Opinion

Reihan Salam

Facebook, McDonald’s and the divided American workforce

Reihan Salam
Apr 25, 2014 19:54 UTC

On Wednesday, Facebook released data on its performance in the first quarter of 2014, and the results were very impressive. The social network has succeeded in monetizing its enormous audience, having generated $642 million in profit on $2.5 billion in sales. The expectation is that Facebook profits will amount to 25 cents per share, quite a bit more than the 9 cents per share it generated last year.

McDonald’s, a much larger and older company, reported $6.7 billion in revenue in the first quarter, slightly higher than its revenue from last quarter. Yet its net income fell to $1.2 billion and its profits per share to $1.21, down from $1.26 last quarter. Analysts attribute McDonald’s lackluster performance to a modest decline in U.S. comparable store sales.

I mention Facebook and McDonald’s not just because they are both iconic American brands, but because they represent the contrasting poles of American business. Though both Facebook and McDonald’s are innovative firms operating in a competitive landscape, Facebook is a social media company that lives almost entirely in the cloud. McDonald’s, meanwhile, is the quintessential quick-service restaurant, which, like Wal-Mart, depends on an extensive, expensive and labor-intensive logistical apparatus to meet the needs of its franchises.

This difference helps account for the fact that Facebook had a 102.27 price to earnings ratio in 2013 while McDonald’s had a 17.99 price to earnings ratio that same year. It’s much harder for a brick-and-mortar company like McDonald’s to grow than its code-driven counterpart.

Yet the contrast between Facebook and McDonald’s that interests me most is the difference in how each approaches human capital investment. Facebook is a high-wage employer. Its workers pay relatively high taxes and get relatively little in benefits. You might think of them as net contributors to America’s public coffers.

The Cliven Bundy in all of us

Reihan Salam
Apr 17, 2014 21:13 UTC

At first glance, Cliven Bundy, the Nevada cattle-rancher who has been fighting the Bureau of Land Management tooth and nail for over twenty years, might strike you as an anti-government radical. He has, after all, led an armed rebellion against federal land managers, who contend that he owes over $1 million in back fees, penalties and other costs for grazing his cattle on federal land.

But the truth is that Bundy’s underlying beliefs are quite common, and not just among self-styled scourges of federal overreach. Once we understand what Bundy is really trying to pull off, we can understand why our country is plagued by sky-high rents and crumbling roads, and why our streets are choked by congestion.

First, it is worth recalling that Bundy has deep roots in Nevada. His family homesteaded the ranch that he owns and operates in 1877. Bundy’s ancestors were quite happy to work with the federal government when it was offering settlers the opportunity to claim federal land as their own, provided they were willing to work the land. Homesteading was an ingenious idea, as the federal government didn’t have the manpower to do the hard work of settling these vast expanses. Tempting young families westward had the added effect of making America a more dynamic, ambitious, upwardly-mobile society.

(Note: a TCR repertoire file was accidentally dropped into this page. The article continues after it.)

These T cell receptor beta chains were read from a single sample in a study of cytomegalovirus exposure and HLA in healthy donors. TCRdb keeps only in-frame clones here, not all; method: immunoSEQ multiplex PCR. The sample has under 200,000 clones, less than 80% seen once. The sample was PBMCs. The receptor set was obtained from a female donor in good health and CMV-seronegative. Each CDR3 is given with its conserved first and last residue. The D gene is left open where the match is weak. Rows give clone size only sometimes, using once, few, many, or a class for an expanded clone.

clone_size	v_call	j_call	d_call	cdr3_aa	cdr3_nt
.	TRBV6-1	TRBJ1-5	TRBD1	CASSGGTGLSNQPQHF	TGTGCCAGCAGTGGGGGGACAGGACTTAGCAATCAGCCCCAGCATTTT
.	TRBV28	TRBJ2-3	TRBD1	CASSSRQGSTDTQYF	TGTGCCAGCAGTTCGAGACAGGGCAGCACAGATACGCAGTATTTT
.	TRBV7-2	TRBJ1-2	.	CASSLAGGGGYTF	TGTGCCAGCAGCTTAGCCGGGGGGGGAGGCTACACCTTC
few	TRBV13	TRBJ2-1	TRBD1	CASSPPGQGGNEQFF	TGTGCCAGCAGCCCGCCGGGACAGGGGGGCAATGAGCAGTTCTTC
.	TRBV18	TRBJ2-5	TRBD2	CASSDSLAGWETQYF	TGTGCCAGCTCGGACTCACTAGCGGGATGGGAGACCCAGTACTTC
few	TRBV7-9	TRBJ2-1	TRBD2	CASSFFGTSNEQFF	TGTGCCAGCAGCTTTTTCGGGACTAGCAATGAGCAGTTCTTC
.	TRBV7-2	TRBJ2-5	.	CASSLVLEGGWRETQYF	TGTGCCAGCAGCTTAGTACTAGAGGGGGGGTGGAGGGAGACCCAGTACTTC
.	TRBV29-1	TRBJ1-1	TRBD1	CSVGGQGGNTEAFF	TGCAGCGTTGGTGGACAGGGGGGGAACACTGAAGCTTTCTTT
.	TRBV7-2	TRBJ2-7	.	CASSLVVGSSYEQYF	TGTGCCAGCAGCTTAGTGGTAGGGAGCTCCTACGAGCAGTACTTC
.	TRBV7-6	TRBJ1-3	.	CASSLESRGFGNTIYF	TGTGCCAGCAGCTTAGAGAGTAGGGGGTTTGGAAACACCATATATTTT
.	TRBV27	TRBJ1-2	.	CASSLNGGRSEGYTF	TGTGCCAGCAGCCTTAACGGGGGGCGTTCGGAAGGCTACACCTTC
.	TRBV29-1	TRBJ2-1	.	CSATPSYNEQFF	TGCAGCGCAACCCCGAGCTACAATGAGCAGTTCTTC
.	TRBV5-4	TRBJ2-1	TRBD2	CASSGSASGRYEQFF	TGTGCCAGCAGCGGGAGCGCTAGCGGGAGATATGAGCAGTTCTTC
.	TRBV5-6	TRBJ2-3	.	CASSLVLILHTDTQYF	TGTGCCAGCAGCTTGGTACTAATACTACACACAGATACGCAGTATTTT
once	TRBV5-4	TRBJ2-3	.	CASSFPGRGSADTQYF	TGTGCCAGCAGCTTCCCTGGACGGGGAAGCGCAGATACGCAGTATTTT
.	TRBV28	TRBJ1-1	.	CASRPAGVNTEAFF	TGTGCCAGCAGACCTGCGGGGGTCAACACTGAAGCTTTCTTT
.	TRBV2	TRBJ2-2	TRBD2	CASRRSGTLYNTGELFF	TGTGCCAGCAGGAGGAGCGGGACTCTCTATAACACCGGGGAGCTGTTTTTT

Why Congress must rethink sanctions on Cuba

Reihan Salam
Apr 11, 2014 20:40 UTC

Alan Gross, the 64-year-old American who has been imprisoned by Cuban authorities since 2009, is an unremarkable man on the surface. He could be a friend or colleague, or an uncle you’ve been meaning to call.

Yet what distinguishes Gross from most of the rest of us, myself included, is his courage. As a sub-contractor for the U.S. Agency for International Development, Gross traveled to Cuba to help private citizens gain access to the Internet, and thus to news and information not managed or manufactured by the Cuban government. Gross likely knew that his work was dangerous, but he may have underestimated the risk he was taking. In a heartbreaking letter to President Obama, Gross recounted the many ways his wife and daughters have suffered in his absence. He beseeched the president to intervene in his case.

And so Gross, a husband and father from Maryland who seems to want nothing more than to be reunited with his family, has reignited the decades-long debate over how the United States should deal with Cuba, a rogue state that continues to adhere to Marxist-Leninist one-party rule long after the collapse of its Soviet patron.

How to get Americans back to work

Reihan Salam
Apr 4, 2014 18:38 UTC

Friday’s Labor Department data shows an uptick in jobs, but an unemployment rate that remained steady from February to March. While the size of the labor force is increasing, the economy is not strong enough to get all would-be workers off the sidelines and into jobs.

Part of the story is that the fates of the short-term unemployed and the long-term unemployed have sharply diverged. The short-term unemployment rate, as Annie Lowrey of the New York Times has observed, is lower than its pre-recession level, while the long-term unemployment rate remains very high.

We need to find better ways to help the 3.7 million American workers who’ve been out of a job for six months, and the twice-as-large number of workers who are working part-time although they’d prefer full-time employment. But we would do also do a great deal of good by ensuring that the short-term unemployed don’t remain on the sidelines for long.

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